Fantasy baseball has been around, in one form or another, for three decades now. In that time the hobby has undergone a number of face lifts which seem to always accommodate the fantasy football / instant gratification crowd. Rotisserie leagues, the traditional format, are now being changed to point scoring head to head formats. This is done so the fantasy football crowd can equivocate a home run to a touchdown and check their win-loss record weekly instead of enjoying the six month marathon that is the rotisserie baseball season. American League Only and National League Only baseball formats are now more commonly converged into Mixed League settings.
Again, this is geared to the fantasy football players who do not want to take the time to get to know the player pool, the second and third stringers, etc. In a mixed league all you have to know is the starters on each team, and not even all of them at that. The biggest and most important trend I have noticed over the years is the transformation from my favorite part of fantasy baseball, the auction draft, to the fantasy football friendly straight (or serpentine) draft. There is no right or wrong answer to this, everyone is allowed their own opinion as to which one is better, but what I see far too often is people who employ the straight draft function and backing it with the reasoning that "that is how we have always done it ". Well, I am here to try and open some minds because, let me tell you, there is nothing in the world that is more fun than a fantasy auction draft.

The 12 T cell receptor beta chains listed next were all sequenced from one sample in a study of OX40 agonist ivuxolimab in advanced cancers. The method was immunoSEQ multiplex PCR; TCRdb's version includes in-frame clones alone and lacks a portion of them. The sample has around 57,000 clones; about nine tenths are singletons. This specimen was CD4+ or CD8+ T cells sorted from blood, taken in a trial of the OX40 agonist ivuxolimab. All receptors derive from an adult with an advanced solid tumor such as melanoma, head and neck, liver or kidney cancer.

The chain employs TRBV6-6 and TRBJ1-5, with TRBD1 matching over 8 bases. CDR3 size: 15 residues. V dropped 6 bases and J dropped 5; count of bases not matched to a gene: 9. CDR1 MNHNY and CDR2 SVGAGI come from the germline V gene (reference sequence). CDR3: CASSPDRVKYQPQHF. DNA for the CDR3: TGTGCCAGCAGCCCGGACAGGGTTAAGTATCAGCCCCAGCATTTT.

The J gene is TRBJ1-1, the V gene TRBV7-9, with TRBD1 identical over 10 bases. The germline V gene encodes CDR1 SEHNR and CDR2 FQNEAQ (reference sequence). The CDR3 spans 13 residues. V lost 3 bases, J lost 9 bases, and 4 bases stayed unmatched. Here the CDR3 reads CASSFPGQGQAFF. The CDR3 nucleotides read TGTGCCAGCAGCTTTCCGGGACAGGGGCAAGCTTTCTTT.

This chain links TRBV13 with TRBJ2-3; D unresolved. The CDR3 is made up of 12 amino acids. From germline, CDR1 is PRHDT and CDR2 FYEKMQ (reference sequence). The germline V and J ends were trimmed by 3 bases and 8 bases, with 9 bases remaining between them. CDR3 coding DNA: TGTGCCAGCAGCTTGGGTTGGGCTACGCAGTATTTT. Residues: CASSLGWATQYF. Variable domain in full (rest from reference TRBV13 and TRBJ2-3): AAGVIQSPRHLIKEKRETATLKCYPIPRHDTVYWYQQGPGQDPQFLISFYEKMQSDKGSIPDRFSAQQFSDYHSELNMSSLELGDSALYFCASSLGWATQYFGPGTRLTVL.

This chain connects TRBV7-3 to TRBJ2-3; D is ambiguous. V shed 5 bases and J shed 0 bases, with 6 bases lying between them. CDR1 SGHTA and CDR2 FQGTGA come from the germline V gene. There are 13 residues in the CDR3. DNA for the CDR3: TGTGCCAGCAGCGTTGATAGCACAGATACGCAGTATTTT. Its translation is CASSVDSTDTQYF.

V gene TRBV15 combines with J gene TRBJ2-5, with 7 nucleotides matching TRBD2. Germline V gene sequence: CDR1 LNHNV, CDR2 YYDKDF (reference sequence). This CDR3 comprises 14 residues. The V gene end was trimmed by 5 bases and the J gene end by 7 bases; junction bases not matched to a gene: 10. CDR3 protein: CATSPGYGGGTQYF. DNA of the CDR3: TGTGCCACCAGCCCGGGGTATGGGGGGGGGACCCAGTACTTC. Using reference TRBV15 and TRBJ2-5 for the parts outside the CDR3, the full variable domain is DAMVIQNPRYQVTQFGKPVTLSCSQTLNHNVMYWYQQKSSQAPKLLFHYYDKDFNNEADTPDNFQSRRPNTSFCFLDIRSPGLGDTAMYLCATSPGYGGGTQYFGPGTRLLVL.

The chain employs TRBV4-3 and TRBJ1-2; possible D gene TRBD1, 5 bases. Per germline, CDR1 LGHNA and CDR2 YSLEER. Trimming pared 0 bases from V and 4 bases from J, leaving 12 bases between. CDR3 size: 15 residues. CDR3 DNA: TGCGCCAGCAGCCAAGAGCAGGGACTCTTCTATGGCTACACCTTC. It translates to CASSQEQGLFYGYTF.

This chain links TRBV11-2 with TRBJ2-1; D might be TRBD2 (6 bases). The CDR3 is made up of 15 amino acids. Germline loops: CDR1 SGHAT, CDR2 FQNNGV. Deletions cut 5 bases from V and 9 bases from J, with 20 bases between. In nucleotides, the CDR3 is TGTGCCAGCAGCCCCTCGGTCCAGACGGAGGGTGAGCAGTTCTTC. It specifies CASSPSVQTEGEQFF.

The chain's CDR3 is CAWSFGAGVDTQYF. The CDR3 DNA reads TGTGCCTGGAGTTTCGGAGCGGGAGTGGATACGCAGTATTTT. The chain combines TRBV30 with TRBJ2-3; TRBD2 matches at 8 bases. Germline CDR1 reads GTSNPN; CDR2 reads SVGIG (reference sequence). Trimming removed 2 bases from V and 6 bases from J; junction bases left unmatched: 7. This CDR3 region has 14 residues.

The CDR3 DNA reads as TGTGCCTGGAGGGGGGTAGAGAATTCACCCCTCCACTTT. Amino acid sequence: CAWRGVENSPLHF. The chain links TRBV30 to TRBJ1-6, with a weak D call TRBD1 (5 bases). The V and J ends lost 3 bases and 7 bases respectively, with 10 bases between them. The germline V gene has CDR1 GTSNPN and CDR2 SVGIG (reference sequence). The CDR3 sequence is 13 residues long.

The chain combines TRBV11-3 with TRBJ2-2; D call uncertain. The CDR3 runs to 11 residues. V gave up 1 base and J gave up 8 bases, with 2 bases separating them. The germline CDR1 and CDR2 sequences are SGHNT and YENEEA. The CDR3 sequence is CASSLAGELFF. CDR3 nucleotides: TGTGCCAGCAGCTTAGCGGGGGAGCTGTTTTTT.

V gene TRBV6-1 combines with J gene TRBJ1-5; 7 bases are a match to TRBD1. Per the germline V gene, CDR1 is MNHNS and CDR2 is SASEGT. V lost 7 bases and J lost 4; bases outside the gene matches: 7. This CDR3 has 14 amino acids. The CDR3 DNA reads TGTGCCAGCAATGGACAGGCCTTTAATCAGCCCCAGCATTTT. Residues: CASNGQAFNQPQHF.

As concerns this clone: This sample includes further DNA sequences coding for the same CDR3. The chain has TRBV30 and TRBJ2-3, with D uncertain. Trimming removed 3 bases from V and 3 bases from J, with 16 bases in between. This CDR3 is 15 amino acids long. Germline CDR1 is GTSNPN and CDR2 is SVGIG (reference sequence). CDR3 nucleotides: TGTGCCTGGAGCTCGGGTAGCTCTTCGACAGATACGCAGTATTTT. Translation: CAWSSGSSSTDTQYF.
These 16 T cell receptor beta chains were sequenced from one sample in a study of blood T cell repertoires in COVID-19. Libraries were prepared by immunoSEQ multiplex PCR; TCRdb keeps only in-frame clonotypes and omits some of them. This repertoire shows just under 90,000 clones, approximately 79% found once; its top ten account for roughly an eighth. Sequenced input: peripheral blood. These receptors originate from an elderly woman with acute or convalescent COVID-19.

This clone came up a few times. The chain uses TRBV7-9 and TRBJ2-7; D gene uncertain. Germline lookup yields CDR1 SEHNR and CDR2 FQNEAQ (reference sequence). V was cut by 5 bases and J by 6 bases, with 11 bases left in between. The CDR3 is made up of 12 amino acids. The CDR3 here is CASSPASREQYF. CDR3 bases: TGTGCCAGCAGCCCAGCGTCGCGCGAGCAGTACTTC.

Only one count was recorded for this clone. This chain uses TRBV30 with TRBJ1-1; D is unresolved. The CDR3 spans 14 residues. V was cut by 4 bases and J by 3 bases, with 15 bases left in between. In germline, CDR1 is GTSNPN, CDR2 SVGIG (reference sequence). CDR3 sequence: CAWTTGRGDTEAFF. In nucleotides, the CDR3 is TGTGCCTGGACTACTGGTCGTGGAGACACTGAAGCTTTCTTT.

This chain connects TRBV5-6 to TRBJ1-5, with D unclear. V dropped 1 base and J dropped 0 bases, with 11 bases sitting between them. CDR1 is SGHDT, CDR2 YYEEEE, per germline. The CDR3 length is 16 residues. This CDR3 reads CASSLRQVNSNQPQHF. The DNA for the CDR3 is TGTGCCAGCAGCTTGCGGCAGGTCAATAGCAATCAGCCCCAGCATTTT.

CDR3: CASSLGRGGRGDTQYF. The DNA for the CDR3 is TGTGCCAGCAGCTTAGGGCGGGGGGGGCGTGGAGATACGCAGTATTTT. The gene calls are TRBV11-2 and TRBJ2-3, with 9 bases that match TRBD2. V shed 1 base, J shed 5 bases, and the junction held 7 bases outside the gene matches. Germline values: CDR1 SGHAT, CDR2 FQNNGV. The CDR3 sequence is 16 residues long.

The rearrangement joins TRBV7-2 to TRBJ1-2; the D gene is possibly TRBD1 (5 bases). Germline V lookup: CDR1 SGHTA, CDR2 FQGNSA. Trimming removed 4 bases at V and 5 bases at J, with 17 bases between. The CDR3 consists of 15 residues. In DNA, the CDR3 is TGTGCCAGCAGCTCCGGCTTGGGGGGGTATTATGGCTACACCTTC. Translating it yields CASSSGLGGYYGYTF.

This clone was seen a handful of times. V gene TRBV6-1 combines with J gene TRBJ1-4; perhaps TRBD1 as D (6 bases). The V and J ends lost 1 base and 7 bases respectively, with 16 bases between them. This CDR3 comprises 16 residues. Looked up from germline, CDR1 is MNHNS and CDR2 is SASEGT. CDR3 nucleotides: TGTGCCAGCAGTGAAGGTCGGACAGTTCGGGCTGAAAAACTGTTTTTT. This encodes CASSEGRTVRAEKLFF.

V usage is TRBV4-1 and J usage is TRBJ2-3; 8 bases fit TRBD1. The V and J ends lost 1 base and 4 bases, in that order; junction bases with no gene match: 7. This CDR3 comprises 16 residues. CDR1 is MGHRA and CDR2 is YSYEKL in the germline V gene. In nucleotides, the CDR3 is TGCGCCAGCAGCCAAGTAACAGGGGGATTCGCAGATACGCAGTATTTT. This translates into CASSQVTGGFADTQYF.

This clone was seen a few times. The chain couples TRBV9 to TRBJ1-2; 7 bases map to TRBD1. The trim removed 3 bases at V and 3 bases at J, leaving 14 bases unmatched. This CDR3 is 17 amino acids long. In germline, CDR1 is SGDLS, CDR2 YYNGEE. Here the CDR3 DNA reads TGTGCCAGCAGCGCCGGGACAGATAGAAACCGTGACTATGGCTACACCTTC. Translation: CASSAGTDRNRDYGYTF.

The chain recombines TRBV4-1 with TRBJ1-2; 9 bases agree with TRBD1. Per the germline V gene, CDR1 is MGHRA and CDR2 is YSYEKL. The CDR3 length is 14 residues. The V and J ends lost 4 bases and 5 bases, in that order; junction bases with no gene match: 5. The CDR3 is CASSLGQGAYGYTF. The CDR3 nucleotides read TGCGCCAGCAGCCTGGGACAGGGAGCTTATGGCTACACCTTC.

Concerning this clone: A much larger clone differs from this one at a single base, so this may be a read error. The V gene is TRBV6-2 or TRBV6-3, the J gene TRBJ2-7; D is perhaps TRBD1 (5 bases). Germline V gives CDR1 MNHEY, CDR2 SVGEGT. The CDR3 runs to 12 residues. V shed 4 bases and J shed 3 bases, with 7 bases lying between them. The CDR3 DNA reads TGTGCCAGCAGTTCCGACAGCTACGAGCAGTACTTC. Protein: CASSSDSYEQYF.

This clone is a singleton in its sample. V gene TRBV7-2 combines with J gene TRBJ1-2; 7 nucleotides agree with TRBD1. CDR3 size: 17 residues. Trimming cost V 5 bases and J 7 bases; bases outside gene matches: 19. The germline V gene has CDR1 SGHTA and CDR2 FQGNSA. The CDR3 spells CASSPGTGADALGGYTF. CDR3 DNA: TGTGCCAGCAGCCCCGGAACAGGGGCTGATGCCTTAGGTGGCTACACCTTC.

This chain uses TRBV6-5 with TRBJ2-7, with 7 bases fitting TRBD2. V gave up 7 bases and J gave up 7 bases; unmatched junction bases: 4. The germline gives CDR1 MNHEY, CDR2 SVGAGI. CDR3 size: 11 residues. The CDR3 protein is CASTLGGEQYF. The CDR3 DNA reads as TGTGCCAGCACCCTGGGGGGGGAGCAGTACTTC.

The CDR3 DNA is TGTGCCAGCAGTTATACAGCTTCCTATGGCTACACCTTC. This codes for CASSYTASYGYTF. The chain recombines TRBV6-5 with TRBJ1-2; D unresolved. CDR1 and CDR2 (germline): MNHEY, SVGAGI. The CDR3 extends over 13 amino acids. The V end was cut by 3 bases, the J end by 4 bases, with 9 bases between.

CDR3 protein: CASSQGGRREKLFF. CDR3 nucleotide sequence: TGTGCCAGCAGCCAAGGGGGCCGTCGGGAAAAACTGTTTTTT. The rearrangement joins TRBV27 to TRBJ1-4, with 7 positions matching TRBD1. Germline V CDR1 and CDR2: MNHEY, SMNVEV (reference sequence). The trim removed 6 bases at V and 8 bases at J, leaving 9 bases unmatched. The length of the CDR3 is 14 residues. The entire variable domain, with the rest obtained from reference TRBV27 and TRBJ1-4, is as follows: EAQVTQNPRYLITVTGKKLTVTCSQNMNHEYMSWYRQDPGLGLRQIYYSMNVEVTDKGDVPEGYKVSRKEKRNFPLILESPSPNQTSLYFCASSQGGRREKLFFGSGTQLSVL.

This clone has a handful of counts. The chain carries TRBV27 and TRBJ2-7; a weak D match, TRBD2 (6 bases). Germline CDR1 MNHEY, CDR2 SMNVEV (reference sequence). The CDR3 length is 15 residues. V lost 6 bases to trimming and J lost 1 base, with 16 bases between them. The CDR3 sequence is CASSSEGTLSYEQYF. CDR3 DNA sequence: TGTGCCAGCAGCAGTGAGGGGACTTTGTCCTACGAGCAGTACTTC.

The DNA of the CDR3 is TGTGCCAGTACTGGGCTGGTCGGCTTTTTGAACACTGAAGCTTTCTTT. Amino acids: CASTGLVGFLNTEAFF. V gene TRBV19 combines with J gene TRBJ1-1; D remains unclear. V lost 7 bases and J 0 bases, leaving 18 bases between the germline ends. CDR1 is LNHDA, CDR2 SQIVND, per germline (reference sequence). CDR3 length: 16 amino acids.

Before I get into my sales pitch, allow me to briefly explain the differences between the two drafting formats. In a straight draft, every team owner is assigned a number. If there are twelve owners, then everyone gets a number one through twelve. Then, in a snake like fashion they make draft picks in that order, from one to twelve, and then in the following round it snakes back and they draft twelve through one. There is usually two or three minutes of time allotted to each draft pick, so in a twelve team league one round of drafting can take up to thirty-six minutes. If you are picking at the wheel (first or last), you could legitimately wait an hour in between your picks. And so it goes.
In an auction format, each owner has $ 260 of fake money and still gets a number, one through twelve in this case, but all that indicates is the order in which you are to nominate a player. Let me explain. In an ideal auction, the league's team owners will be sitting in a circle with an impartial auctioneer standing in the middle. Whoever has the number one nomination (traditionally the defending champion of the league and even more traditionally, that is me) announces a player's name and a price. For instance, someone might say "Joe Mauer, $ 20". Then, anyone in the room can make their own bid. There is no minimum amount, so you could say "Joe Mauer, $ 21" or "Joe Mauer, $ 27" or anything else you would like (there is strategy involved in this). Normally, a bidding frenzy breaks out among the team owners until the auctioneer says "going once, going twice, sold". Whoever has the highest bid rosters that player. Sounds fun, right?